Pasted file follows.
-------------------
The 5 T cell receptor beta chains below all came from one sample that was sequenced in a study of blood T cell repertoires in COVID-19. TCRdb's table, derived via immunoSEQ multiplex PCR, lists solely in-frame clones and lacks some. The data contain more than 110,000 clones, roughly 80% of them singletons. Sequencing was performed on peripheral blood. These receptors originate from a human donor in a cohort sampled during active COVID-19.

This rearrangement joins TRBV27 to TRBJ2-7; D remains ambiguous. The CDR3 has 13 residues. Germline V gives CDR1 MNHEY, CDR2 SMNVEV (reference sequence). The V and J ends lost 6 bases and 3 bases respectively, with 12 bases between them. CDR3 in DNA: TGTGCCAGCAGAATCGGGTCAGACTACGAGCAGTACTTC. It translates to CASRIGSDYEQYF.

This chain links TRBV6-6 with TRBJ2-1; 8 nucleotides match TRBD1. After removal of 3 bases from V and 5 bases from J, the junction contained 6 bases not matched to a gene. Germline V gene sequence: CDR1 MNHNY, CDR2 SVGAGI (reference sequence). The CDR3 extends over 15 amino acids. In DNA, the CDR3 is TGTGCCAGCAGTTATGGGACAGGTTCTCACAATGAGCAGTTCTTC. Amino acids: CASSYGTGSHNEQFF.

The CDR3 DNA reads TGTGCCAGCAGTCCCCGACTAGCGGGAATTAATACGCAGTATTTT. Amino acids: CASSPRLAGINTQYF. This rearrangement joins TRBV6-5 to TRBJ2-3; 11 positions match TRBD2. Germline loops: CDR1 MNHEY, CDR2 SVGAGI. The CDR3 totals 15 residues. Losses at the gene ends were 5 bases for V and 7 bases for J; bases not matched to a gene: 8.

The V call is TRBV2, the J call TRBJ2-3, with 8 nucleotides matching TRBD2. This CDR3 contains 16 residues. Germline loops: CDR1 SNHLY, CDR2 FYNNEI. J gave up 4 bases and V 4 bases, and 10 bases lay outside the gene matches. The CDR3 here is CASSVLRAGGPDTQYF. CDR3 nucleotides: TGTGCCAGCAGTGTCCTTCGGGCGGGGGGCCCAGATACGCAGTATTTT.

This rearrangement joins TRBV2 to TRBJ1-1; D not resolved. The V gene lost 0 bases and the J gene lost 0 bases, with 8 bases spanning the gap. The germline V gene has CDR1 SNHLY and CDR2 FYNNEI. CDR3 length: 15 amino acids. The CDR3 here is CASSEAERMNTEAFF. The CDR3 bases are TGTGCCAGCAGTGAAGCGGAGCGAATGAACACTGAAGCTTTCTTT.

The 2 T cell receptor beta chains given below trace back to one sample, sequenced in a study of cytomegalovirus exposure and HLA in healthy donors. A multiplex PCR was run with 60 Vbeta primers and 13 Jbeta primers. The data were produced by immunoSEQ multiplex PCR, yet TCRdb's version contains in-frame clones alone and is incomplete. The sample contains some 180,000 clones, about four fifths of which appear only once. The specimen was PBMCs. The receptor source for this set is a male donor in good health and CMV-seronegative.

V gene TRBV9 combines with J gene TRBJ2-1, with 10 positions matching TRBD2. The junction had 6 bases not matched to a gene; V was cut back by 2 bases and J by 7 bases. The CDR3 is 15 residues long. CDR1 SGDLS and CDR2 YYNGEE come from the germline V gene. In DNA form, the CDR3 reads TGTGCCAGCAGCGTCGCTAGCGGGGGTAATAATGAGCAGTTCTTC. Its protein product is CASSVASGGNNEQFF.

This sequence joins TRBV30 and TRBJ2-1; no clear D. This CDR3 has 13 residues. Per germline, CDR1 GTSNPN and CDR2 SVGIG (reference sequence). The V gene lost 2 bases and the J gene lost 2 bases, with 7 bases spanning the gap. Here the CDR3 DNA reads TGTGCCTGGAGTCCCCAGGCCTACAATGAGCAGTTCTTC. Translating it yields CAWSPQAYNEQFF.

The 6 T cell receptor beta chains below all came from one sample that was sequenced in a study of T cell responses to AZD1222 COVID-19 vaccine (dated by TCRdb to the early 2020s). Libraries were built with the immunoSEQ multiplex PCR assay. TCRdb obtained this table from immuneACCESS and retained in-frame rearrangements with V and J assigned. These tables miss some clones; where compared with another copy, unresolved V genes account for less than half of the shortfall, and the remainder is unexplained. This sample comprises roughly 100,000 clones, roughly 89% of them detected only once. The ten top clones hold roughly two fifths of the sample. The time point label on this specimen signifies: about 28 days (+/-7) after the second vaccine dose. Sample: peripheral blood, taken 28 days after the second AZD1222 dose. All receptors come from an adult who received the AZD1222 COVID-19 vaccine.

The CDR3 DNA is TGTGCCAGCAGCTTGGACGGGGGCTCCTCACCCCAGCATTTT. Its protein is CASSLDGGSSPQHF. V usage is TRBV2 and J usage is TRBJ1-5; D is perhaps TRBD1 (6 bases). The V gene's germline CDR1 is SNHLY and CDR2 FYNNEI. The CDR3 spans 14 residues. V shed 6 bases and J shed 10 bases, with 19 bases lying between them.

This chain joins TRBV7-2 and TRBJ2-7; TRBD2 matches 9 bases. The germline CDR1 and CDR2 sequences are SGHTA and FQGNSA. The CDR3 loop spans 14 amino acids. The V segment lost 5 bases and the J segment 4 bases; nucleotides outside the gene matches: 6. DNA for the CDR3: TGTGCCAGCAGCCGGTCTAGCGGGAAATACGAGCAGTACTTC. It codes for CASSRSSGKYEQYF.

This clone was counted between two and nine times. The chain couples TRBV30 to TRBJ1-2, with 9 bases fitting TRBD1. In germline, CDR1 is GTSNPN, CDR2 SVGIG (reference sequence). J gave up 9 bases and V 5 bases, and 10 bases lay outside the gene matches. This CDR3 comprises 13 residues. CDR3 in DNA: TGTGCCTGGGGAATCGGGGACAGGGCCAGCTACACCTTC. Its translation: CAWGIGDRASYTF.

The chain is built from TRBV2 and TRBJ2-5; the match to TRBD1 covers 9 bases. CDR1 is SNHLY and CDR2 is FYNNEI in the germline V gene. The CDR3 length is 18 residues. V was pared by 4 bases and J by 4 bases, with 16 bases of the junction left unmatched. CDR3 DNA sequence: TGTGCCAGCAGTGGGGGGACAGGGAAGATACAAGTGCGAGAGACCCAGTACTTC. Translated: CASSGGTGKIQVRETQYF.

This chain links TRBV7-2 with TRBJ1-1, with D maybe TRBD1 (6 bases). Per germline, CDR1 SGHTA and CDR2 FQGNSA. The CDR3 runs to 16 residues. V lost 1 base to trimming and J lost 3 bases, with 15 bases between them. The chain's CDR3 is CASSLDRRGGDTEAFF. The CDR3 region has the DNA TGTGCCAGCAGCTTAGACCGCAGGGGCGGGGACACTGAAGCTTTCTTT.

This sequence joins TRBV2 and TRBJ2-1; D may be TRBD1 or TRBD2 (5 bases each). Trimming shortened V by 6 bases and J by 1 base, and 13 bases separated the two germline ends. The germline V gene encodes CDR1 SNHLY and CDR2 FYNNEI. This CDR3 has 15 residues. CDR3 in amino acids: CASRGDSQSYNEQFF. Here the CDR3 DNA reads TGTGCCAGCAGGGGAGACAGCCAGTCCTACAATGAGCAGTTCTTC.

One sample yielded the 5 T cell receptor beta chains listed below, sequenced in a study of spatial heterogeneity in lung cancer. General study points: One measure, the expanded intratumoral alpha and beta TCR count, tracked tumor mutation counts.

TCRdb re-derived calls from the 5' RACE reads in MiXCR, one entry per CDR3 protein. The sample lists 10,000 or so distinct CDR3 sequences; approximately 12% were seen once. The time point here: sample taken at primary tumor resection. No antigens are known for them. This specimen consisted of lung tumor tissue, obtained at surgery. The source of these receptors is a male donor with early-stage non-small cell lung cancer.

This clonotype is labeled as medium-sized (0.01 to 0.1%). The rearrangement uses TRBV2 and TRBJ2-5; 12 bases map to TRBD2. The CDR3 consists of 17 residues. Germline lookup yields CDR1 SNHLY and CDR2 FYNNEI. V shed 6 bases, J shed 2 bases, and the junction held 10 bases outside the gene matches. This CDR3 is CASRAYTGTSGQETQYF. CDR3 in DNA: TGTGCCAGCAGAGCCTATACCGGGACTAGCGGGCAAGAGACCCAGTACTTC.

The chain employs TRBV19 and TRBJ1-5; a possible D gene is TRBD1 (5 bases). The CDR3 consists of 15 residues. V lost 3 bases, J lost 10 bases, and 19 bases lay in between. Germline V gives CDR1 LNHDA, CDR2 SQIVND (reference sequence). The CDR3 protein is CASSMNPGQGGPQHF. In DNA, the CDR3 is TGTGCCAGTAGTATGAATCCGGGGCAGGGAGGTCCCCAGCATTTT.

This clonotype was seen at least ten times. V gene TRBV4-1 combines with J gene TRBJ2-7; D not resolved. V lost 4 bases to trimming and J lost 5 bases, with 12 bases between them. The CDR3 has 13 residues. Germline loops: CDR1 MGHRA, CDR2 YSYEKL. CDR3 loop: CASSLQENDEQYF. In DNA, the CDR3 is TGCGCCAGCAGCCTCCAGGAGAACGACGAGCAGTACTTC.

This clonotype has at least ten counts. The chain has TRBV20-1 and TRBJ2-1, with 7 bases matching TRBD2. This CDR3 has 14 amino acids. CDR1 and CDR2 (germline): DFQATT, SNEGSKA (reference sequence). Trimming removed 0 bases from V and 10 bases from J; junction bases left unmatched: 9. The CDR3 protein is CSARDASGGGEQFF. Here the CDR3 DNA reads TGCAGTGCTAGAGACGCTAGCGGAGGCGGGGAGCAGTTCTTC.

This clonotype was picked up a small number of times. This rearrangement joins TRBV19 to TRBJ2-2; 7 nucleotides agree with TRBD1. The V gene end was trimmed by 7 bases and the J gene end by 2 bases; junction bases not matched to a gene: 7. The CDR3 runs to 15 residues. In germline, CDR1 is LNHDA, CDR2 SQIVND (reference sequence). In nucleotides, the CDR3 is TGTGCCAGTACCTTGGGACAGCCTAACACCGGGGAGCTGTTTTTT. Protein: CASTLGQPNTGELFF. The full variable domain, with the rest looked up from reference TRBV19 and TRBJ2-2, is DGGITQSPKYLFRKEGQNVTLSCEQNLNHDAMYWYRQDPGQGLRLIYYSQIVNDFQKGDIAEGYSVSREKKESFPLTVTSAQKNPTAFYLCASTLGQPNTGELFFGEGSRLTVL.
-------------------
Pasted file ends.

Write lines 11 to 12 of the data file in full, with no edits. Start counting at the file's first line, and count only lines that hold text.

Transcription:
The CDR3 DNA is TGTGCCAGCAGCTTGGACGGGGGCTCCTCACCCCAGCATTTT. Its protein is CASSLDGGSSPQHF. V usage is TRBV2 and J usage is TRBJ1-5; D is perhaps TRBD1 (6 bases). The V gene's germline CDR1 is SNHLY and CDR2 FYNNEI. The CDR3 spans 14 residues. V shed 6 bases and J shed 10 bases, with 19 bases lying between them.

This chain joins TRBV7-2 and TRBJ2-7; TRBD2 matches 9 bases. The germline CDR1 and CDR2 sequences are SGHTA and FQGNSA. The CDR3 loop spans 14 amino acids. The V segment lost 5 bases and the J segment 4 bases; nucleotides outside the gene matches: 6. DNA for the CDR3: TGTGCCAGCAGCCGGTCTAGCGGGAAATACGAGCAGTACTTC. It codes for CASSRSSGKYEQYF.